• FPT awards approximately 20 grants/scholarships/fellowships each year. $363,000 in funding was awarded in 2013.

Meet some of our researchers

5. How has the Foundation advanced the profession of PT recently?

In 2013 the Foundation launched the most aggressive campaign in our history to fund a Center of Excellence (COE) for Health Services/Health Policy Research.  We gathered broad support from the profession and raised $3 million to fund the COE, dedicated to training physical therapists in health services research.  In addition, the COE campaign will make it possible for the Foundation to begin offering health service awards in addition to clinical research funding. The tremendous support for this initiative will put us on the road to changing the face of physical therapy, securing our place in the future of healthcare, and dramatically improving the quality of care provided to our patients.

6. What can the Foundation do for students?

The Foundation makes evidence-based resources available to students and provides funding opportunities for PTs and PTAs who are pursuing a career in the research field. Read more here.

7. What fundraisers have been successful for the Foundation?

The Illinois Physical Therapy Association’s Student Special Interest Group held their first banquet in 2013 to raise funds for the Foundation through the Challenge. This event raised almost $7,000. More information is available here.

University of Pittsburgh – continuing education courses

Washington University – Run for Research

Mayo School of Health Sciences – 5k/10k

8. What areas of practice/specialty are most grants awarded for?

Clinical relevance is most important and grants can be awarded for any project that evaluates the effectiveness of physical therapy interventions within any discipline but commonly funded areas include pediatrics, orthopaedics, and neurology.

9. Are the research grants awarded yearly at one time?

$40,000 research grants and $5,000 Florence P. Kendall Scholarships for 1st year PhD students have a mid-August application deadline and are awarded each December. New Investigator Fellowship Training Initiatives (NIFTIs) & PODS Scholarships ($7,500 and $15,000 scholarships for those past the first year of their PhD studies) have a mid-January application deadline and are awarded each June. Special funding opportunities may be available at other times during the year. Check out the Foundation’s funding opportunities page here to learn more about each specific funding opportunity.

10. How much money would you say is raised by students each year for the Foundation?

Between $200,000-$250,000 is raised by students each year for the Foundation.

Students have raised $2.5 million for physical therapy research over the last 25 years by participating in the annual Marquette Challenge.

11. What are the goals for this year’s Foundation for Physical Therapy Project Committee?

  • Create a database of fundraisers held by programs across the country;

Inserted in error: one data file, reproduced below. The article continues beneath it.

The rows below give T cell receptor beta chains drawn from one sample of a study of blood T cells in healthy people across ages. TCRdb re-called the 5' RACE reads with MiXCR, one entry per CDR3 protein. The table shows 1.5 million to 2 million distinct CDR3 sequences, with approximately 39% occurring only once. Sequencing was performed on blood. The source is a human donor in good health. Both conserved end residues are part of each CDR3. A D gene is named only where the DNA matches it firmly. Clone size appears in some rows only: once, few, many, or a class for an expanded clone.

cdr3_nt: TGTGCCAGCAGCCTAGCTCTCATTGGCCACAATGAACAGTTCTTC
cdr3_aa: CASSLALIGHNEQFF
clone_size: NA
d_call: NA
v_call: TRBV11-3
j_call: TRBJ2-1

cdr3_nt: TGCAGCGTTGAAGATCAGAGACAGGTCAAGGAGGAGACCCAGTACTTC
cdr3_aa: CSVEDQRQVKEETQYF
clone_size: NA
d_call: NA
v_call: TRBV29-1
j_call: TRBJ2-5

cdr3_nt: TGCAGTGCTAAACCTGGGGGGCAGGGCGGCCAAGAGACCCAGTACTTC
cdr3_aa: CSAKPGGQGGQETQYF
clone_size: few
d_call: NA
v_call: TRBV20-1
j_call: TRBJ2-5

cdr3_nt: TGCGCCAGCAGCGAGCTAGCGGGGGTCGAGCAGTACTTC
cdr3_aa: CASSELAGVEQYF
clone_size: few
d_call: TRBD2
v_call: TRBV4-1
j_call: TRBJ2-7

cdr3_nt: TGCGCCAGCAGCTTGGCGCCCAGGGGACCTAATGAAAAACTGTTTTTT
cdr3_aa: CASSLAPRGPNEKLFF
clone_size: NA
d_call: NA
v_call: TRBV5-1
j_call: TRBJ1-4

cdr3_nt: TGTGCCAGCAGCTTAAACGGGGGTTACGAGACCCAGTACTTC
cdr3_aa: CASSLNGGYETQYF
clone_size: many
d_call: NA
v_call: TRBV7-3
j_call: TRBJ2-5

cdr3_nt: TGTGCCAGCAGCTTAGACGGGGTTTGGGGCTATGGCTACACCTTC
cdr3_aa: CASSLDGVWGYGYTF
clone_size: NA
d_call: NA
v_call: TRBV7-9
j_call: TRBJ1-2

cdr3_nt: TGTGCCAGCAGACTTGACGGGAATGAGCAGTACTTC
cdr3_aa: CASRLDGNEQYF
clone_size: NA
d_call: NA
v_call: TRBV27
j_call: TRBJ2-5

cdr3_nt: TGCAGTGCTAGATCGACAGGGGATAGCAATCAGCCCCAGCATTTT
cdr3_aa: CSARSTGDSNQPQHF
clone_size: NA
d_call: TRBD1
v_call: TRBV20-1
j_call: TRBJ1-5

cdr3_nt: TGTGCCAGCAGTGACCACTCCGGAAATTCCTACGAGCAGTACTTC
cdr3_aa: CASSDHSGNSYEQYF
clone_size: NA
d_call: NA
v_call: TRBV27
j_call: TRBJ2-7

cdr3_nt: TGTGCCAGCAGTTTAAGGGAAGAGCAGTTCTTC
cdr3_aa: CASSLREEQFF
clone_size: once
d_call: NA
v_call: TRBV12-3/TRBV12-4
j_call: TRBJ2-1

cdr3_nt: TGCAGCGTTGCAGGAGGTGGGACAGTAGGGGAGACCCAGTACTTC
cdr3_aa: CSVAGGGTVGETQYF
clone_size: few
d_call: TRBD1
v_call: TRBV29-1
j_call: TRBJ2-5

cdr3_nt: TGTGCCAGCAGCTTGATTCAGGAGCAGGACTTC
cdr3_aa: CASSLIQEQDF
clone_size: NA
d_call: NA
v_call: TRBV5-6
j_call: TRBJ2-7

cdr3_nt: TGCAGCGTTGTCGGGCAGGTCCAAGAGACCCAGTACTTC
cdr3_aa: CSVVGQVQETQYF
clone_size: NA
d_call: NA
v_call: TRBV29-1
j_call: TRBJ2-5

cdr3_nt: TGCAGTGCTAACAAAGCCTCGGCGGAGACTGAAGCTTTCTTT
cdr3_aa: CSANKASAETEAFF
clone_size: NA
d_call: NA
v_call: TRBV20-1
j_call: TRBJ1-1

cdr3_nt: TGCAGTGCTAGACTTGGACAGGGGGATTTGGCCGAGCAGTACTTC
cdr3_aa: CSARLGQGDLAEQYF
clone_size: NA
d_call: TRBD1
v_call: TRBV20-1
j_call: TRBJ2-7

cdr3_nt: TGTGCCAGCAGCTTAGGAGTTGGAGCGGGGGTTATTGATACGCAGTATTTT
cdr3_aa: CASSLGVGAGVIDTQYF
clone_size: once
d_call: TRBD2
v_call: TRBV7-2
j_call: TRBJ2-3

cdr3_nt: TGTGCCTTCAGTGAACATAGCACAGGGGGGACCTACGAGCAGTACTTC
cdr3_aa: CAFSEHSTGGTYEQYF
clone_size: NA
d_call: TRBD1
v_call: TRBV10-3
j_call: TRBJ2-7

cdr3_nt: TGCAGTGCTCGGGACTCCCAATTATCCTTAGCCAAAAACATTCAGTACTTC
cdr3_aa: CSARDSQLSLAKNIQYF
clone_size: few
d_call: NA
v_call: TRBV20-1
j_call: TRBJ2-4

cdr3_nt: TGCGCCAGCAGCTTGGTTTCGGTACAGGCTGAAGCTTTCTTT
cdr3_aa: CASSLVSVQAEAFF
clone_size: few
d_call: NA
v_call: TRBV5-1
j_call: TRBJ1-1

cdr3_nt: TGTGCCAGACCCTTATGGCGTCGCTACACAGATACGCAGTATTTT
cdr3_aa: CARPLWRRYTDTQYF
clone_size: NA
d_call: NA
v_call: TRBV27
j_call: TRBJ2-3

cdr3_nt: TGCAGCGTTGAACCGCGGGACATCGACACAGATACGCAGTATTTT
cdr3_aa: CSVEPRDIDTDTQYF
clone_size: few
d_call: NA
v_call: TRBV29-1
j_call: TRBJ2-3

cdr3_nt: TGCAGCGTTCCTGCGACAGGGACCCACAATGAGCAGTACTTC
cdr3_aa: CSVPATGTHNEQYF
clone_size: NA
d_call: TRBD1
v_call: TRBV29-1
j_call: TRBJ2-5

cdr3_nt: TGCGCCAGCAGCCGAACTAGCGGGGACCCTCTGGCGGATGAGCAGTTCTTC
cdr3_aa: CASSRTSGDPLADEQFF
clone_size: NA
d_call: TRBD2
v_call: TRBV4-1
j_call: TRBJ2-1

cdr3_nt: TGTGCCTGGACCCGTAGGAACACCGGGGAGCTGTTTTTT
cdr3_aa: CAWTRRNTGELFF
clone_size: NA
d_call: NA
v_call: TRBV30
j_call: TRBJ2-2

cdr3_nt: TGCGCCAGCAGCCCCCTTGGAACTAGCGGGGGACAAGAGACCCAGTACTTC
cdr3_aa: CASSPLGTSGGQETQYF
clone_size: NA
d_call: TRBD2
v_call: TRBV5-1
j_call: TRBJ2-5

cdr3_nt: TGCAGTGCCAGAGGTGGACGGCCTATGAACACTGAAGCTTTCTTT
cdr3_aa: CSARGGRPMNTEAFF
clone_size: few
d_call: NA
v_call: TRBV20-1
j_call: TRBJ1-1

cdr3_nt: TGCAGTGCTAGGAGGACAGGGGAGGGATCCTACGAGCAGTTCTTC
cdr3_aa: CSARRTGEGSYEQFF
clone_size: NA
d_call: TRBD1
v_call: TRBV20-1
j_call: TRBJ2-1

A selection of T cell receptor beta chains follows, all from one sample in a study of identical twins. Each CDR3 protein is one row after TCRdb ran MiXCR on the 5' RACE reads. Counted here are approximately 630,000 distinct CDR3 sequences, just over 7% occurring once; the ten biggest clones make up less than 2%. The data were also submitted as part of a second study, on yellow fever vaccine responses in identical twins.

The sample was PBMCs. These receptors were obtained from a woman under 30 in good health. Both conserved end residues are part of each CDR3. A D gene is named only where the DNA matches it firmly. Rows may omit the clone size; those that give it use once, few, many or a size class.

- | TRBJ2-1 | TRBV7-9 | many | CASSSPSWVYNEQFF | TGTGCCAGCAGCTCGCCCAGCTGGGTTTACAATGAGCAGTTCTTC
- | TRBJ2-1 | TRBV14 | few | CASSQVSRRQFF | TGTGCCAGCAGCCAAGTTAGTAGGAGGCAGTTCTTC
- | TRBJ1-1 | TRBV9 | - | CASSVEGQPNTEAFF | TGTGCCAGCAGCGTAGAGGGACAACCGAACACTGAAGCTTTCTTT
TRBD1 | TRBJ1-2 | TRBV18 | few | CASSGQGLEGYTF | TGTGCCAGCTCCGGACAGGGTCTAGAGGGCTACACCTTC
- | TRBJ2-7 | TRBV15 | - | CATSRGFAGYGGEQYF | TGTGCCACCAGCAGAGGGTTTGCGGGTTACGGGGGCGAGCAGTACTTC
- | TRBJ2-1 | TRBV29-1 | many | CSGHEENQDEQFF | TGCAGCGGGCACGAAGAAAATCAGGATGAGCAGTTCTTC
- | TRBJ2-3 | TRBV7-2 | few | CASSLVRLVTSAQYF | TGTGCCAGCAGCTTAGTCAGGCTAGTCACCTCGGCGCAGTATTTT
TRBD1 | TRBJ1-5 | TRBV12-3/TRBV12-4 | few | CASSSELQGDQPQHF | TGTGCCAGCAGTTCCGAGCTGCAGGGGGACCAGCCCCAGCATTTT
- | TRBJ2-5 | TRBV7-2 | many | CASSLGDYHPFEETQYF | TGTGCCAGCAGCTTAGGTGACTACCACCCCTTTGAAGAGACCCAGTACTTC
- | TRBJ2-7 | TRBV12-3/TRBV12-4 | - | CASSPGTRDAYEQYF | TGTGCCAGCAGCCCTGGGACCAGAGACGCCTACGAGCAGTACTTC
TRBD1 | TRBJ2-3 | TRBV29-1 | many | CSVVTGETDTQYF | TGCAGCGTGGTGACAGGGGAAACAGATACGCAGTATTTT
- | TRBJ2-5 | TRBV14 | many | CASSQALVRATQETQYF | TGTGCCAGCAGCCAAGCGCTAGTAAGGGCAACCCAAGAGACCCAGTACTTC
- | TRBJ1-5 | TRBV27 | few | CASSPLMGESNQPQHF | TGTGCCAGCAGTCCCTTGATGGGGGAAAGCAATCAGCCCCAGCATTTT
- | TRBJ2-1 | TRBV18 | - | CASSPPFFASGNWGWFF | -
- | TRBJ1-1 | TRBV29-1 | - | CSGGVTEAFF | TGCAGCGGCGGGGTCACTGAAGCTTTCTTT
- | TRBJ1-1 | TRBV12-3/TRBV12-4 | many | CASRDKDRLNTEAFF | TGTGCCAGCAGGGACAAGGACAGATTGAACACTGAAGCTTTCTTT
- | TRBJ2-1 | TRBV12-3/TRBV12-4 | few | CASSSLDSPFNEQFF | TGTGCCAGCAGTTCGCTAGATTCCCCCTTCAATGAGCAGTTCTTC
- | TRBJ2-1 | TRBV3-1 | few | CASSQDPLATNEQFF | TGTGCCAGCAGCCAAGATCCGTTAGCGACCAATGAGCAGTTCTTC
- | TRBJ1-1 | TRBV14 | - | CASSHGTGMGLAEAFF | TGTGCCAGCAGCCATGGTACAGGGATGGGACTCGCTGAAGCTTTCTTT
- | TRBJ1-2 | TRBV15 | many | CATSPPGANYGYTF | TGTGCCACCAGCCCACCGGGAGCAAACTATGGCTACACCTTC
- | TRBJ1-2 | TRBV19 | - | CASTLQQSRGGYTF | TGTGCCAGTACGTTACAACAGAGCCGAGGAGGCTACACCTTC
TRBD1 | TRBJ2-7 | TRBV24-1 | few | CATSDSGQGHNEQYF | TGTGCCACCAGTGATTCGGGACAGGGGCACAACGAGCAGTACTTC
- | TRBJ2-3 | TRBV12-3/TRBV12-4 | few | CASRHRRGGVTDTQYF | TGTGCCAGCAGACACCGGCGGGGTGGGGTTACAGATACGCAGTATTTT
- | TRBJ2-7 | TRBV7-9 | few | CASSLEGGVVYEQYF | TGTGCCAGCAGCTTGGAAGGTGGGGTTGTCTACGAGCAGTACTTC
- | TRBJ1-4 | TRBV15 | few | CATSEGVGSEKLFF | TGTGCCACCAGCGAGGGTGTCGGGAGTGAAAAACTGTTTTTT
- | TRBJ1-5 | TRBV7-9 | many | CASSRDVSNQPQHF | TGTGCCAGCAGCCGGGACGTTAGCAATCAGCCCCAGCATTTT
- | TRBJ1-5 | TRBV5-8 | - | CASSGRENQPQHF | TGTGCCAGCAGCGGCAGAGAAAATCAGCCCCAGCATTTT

• Further the mission of the Foundation by educating students on what the Foundation brings to the profession;
  • Reach out to programs that have not participated in the Marquette Challenge;
  • Promote the Log ‘N Blog and create a video which can be used to encourage other participants.

12. Which schools are currently on THE LIST for this year’s Challenge?

Over 80 programs are currently on THE LIST. Click here to see which schools have already donated or pledged.  We hope to top the total amount raised last year which was $222,008.

The deadline for all contributions is April 21!

13. Does the Foundation do anything directly related to advocacy other than helping to support evidence-based practice?

The Foundation works closely with APTA who does a lot of advocacy work for PTs but the Foundation focuses more on funding clinically relevant research.


If you have questions reach out to the Student Assembly, the Foundation’s Project Committee or the Foundation.

Be excited about the profession and get involved with the Challenge or Log ‘N Blog!

Use the research that is available to you!

Appreciate your faculty!

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The Academy of Geriatric Physical Therapy Pledges $100,000 to the Foundation

The Foundation for Physical Therapy is pleased to announce that the Academy of Geriatric Physical Therapy of the American Physical Therapy Association has pledged $100,000 to the Foundation.

To celebrate the change in name from the Section on Geriatrics to the Academy of Geriatric Physical Therapy, the Academy allocated $75,000 toward the Section’s fund and $25,000 toward the Center of Excellence for Health Services/Health Policy Research campaign. In 2013, the Academy donated $50,000 to the Foundation, including a $25,000 gift to the COE. This most recent gift brings the Academy’s total contribution for the COE campaign to $50,000.

Read the full press release.